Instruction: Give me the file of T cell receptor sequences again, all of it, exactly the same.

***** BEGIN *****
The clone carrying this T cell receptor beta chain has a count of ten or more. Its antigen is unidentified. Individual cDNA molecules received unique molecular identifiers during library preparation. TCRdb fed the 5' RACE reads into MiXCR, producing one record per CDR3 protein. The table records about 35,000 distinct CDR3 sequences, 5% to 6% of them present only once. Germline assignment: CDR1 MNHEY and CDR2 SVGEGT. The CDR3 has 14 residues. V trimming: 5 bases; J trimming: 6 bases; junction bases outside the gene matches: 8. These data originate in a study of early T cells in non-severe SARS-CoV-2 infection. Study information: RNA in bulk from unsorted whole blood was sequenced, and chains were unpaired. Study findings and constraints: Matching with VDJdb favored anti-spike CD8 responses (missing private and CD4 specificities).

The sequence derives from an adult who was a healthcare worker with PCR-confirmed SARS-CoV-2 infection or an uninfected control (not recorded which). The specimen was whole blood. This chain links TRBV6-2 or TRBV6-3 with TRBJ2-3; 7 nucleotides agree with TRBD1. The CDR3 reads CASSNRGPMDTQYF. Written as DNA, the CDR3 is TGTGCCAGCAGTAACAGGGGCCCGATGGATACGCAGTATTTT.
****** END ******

The clone carrying this T cell receptor beta chain has a count of ten or more. Its antigen is unidentified. Individual cDNA molecules received unique molecular identifiers during library preparation. TCRdb fed the 5' RACE reads into MiXCR, producing one record per CDR3 protein. The table records about 35,000 distinct CDR3 sequences, 5% to 6% of them present only once. Germline assignment: CDR1 MNHEY and CDR2 SVGEGT. The CDR3 has 14 residues. V trimming: 5 bases; J trimming: 6 bases; junction bases outside the gene matches: 8. These data originate in a study of early T cells in non-severe SARS-CoV-2 infection. Study information: RNA in bulk from unsorted whole blood was sequenced, and chains were unpaired. Study findings and constraints: Matching with VDJdb favored anti-spike CD8 responses (missing private and CD4 specificities).

The sequence derives from an adult who was a healthcare worker with PCR-confirmed SARS-CoV-2 infection or an uninfected control (not recorded which). The specimen was whole blood. This chain links TRBV6-2 or TRBV6-3 with TRBJ2-3; 7 nucleotides agree with TRBD1. The CDR3 reads CASSNRGPMDTQYF. Written as DNA, the CDR3 is TGTGCCAGCAGTAACAGGGGCCCGATGGATACGCAGTATTTT.